Whew, I am glad to see all the interest in Ultrastable (where were you guys when we were making the stuff?) To begin:
1. Color Print Stability: Dyes and pigments have varying degrees of "stability" but in general, the dyes used to make color photographs (Dye-Transfer, chromogenic , Ilfochrome etc ) change (stain, lighten, darken, and/or etc) upon exposure to light. Some will even deteriorate (eg: Kodak's type C) when kept in the dark because the chemicals used to process the print remain in the photomaterials and continue to be reactive to their environment. A print made by the dye-transfer process by comparison, in which the processing chemicals are removed (Ilfochrome too), is essentially dark-stable. However, the final image is formed by dyes that will show changes in density, color and color balance when exposed to light. Not recognizing the important difference between dark keeping and light-stability was the basis for the myth that dye-transfer prints didn't fade.
Pigment assembly processes such as carbon and carbro use color pigments that are typically highly light stable. Ultrastable films used pigments that were developed for the automotive industry (no cadmium here) which required bright, non-fading paints for their cars. Which means that the ultimate measure of the display life of a color print made using highly-light stable pigments is not light-fastness (500+ years according to Wilhelm), but rather the physical integrity of the print. As has been pointed out, 500 years is a long time and it is difficult to fast forward time for testing purposes. Adhesion, cohesion, cracking - not to mention fungal and bacterial growth- are among the types of problems most likely to determine the actual (very) long term display life limits of these kinds of color print materials.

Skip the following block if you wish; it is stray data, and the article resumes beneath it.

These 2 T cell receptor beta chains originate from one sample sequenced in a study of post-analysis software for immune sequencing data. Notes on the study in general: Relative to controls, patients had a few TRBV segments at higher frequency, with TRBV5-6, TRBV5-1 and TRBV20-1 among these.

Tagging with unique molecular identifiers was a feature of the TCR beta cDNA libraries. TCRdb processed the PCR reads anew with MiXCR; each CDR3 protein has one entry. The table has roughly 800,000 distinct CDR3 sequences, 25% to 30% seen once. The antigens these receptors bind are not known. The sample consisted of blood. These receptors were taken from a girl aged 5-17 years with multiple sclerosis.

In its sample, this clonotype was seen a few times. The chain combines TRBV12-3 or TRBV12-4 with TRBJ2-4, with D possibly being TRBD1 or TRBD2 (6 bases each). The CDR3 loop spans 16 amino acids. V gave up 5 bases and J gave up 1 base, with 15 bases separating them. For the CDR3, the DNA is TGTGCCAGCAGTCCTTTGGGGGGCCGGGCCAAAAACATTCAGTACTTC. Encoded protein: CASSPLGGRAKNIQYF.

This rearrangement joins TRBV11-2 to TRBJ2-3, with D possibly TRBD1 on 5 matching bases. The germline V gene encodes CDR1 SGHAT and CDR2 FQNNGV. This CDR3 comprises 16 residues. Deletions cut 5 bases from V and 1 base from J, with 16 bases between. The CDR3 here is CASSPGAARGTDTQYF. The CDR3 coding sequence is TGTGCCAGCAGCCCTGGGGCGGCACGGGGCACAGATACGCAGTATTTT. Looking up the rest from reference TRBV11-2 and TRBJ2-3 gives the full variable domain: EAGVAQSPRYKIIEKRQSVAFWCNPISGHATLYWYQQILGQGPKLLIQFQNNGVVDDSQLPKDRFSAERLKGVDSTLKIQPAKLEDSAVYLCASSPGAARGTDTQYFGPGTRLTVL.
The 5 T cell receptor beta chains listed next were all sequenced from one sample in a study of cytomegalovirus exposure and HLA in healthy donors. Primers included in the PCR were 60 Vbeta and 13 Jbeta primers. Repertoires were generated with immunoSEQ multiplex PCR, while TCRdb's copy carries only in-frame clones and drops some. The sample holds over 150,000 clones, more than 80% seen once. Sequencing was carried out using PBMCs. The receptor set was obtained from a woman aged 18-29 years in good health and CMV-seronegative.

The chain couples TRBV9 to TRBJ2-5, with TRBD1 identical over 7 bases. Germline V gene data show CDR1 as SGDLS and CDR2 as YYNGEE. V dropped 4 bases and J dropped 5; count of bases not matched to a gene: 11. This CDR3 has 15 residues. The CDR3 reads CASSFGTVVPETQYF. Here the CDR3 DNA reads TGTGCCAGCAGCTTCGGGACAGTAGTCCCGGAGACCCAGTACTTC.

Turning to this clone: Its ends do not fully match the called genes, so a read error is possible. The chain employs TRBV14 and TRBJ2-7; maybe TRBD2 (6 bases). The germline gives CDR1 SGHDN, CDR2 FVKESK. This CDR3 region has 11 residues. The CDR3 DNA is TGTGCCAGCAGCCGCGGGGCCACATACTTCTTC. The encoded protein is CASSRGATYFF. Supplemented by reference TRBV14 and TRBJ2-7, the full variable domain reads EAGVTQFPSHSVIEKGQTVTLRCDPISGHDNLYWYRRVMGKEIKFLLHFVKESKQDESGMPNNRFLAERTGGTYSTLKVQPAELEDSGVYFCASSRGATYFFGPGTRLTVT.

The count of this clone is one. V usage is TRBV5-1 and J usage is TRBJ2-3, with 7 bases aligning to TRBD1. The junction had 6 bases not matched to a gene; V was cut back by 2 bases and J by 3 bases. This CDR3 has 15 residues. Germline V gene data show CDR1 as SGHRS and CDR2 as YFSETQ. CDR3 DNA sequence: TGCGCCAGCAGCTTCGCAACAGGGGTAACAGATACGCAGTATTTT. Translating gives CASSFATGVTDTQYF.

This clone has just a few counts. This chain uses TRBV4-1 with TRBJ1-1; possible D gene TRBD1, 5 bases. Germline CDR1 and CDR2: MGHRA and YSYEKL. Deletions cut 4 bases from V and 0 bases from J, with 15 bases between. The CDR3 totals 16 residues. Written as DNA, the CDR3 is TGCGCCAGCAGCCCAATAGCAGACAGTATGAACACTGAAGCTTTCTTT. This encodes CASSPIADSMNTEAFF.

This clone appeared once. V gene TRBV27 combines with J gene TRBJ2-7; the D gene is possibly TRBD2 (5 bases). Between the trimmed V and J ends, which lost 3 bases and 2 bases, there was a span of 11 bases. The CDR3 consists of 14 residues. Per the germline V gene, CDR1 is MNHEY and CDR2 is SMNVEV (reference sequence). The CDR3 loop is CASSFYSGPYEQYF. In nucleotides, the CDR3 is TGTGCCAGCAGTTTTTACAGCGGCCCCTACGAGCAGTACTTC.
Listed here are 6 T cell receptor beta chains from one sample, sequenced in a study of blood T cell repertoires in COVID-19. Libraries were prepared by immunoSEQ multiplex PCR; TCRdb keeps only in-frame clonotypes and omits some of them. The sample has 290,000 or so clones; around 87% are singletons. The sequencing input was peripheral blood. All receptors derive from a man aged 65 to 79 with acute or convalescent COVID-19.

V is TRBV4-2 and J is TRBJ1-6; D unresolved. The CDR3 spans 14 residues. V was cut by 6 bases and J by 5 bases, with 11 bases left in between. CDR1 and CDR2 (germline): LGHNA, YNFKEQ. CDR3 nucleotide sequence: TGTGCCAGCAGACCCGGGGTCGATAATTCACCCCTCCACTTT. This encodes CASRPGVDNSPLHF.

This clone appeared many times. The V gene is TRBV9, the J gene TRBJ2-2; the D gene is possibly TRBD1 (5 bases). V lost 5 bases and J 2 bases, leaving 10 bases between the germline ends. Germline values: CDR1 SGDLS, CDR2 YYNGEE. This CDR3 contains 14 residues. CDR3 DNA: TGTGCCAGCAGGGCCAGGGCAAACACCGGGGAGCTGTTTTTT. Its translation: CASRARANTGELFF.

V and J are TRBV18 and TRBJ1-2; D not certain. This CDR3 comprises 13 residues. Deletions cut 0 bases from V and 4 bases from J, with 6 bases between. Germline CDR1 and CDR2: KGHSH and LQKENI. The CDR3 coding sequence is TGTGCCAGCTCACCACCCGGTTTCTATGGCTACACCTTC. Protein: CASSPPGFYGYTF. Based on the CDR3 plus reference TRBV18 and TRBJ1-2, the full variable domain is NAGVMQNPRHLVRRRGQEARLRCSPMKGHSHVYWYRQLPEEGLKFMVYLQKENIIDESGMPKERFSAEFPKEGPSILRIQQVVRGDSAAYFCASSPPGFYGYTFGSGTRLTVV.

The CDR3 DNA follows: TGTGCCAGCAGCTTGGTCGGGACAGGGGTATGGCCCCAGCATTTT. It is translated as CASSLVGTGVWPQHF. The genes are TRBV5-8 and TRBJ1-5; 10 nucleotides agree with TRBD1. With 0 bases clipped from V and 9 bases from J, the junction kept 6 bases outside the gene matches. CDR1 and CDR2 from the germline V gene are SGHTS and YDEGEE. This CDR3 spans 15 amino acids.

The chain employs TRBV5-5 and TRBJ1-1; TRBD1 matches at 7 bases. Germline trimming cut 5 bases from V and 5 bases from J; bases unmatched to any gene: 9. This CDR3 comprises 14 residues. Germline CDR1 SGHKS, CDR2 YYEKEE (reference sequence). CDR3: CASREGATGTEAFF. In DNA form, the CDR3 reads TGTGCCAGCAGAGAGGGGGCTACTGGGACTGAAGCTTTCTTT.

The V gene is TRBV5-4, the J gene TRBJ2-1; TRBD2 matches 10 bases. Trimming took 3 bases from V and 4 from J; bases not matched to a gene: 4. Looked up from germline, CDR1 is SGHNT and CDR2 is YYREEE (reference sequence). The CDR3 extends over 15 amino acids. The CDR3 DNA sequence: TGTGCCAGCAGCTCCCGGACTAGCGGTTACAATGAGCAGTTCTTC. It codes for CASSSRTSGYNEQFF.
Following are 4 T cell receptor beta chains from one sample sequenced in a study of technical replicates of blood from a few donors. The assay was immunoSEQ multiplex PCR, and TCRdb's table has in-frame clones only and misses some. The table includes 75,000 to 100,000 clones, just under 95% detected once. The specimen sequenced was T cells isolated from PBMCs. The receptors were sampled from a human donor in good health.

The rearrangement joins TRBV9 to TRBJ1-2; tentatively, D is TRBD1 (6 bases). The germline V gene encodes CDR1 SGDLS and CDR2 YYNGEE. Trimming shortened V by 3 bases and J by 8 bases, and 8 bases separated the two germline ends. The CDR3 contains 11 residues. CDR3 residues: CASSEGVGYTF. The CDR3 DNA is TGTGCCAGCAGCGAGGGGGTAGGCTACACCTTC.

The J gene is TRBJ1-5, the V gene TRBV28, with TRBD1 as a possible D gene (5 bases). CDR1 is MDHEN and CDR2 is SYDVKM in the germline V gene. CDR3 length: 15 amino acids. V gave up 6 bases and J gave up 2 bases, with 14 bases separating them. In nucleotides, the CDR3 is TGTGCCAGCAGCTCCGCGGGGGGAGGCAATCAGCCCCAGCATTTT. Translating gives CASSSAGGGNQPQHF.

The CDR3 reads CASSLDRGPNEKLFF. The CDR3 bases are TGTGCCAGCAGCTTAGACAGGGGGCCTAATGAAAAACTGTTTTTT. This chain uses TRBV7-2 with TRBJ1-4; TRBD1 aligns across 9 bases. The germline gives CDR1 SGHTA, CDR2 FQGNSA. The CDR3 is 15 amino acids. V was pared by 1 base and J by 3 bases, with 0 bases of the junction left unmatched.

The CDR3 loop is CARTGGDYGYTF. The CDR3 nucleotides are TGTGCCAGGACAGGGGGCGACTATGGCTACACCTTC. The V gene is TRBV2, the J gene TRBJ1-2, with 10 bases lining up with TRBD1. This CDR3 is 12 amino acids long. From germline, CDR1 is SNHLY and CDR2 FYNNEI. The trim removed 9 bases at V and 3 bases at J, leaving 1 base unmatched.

2. Ultrastable Pigment Films (CMYK)-- were made by coating a layer of pigmented gelatin containing a diazo-type sensitizer on a dimensionally stable base. It was a non-toxic, pre-sensitized, pin-registered version of the process Ducos duHauron used to make the first color print in 1869. Ultrastable pigment transfer prints were made on a variety of bases, including PET "Melinex", fine-art watercolor and hand-made papers. The color print films were designed to be used with high-resolution (300dpi and up) or random-dot separation negatives. The process is still in use today, with fine art photographers/printers such as Tod Gangler and John Bentley using the last of the materials along with freshly made (by themselves) films. The current Sarah Moon show at Fahey-Klein in Los Angeles, featuring color carbon's printed by Tod Gangler, is a fine example of the possibilities of the Ultrastable process.
In a few days, I'll post a PDF of the UltraStable lab manual for those who may find it to be of interest.